Retirement plan assets left to heirs may be subject to as much as a 70 percent tax, greatly reducing the amount available for loved ones. Income taxes, estate taxes, and generation-skipping transfer taxes can contribute to the
reduction. Often, other assets are best left for heirs and retirement assets for charity.
|Judy Gruber, ’63, is well aware what can happen when you are the beneficiary of a retirement plan. After federal estate tax, state and federal income tax, and possibly the generation-skipping transfer tax, heirs can literally end up with less than one-third of their loved one’s retirement savings account.|
A bequest gift of your retirement plan allows you to:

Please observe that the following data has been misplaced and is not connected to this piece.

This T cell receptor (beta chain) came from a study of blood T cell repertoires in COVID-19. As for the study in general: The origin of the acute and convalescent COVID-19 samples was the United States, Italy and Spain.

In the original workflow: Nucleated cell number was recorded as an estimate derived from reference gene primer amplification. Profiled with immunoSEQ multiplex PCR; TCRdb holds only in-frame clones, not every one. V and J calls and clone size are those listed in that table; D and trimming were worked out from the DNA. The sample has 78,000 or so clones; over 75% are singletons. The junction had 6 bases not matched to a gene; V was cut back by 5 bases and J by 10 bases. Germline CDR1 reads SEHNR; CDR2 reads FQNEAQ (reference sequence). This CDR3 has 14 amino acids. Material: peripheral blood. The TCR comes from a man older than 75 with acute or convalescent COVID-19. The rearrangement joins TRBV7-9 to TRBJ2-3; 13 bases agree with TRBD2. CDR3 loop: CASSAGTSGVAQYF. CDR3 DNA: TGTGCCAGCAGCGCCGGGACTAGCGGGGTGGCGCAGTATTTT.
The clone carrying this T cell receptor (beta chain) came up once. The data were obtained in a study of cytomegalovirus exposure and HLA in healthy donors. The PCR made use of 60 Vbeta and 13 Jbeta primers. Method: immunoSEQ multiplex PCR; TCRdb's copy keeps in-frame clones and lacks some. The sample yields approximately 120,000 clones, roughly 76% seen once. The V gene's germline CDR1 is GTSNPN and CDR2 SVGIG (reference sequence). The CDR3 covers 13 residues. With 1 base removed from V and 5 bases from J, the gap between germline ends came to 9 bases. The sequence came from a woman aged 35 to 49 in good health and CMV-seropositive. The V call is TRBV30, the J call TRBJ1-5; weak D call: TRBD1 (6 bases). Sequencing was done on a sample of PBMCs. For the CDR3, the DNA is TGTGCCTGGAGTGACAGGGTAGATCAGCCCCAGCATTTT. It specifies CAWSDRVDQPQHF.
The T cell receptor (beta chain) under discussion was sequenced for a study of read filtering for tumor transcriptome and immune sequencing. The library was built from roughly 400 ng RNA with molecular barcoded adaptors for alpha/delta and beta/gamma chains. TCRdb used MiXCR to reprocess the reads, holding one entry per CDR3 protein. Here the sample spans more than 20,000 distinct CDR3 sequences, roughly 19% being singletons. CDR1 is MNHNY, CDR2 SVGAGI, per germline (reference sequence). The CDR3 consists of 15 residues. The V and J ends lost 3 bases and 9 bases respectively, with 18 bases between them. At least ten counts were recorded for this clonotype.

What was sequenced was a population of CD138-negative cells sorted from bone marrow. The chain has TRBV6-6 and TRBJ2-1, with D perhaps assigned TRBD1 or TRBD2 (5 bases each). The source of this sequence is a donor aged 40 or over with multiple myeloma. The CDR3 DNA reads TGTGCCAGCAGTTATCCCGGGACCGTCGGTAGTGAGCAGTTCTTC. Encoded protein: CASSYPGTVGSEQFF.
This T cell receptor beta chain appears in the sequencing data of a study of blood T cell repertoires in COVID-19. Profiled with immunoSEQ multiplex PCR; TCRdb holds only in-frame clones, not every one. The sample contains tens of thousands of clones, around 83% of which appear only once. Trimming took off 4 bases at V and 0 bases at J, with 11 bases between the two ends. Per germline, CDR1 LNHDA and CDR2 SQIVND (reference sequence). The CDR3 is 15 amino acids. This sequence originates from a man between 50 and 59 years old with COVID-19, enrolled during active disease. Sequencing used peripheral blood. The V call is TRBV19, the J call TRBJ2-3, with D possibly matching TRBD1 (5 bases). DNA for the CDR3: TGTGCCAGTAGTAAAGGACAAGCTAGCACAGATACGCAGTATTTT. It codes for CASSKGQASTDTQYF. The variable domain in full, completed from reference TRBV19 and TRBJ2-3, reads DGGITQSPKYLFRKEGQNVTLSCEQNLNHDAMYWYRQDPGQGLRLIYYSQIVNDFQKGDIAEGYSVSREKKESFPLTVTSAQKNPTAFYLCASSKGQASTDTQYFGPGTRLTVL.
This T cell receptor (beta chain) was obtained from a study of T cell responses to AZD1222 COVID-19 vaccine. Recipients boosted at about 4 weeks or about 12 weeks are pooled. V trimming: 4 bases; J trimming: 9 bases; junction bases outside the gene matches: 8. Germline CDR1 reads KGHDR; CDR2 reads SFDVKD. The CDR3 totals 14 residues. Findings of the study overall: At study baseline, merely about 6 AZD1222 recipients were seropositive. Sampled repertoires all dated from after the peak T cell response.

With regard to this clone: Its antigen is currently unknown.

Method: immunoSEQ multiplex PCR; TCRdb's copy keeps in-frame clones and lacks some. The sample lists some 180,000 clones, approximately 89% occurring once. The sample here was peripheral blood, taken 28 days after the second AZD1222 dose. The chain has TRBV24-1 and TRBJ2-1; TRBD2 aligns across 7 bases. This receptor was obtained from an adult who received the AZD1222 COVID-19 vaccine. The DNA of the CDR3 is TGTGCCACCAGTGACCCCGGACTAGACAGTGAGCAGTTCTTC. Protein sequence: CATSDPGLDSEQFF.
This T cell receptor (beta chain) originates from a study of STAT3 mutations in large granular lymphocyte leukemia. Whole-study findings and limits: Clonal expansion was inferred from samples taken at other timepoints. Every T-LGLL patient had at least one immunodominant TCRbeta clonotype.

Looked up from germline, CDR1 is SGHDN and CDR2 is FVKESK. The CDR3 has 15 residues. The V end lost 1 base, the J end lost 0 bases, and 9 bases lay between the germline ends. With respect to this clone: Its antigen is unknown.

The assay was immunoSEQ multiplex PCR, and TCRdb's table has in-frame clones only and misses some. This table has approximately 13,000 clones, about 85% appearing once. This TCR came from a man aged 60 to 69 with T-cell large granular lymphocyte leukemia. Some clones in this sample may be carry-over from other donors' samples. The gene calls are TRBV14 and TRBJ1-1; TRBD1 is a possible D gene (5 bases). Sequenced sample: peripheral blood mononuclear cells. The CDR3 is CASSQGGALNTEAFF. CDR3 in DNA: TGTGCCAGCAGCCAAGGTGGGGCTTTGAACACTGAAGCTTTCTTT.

- leave your legacy through funding your favorite Ball State program, establishing a scholarship or perpetual fund, or providing unrestricted dollars to advance the university
- enjoy an unlimited estate tax charitable deduction while avoiding deferred estate and income taxes
- benefit both loved ones and Ball State if the foundation receives only a portion of the assets or is named contingent beneficiary
How It Works
You can name the Ball State Foundation as a primary beneficiary for all or part of your retirement plan.
A specific sum or percent can be designated for the foundation with the rest going to loved ones, or you can name the foundation as a contingent (secondary) beneficiary of all or part of the retirement plan. The administrator of your retirement plan can provide the proper forms to sign.
Please consult us for appropriate wording of your retirement plan bequest. Bequests are revocable and may be changed as your circumstances change.
Contact us for personal assistance and learn more about setting up a gift with your retirement plan assets.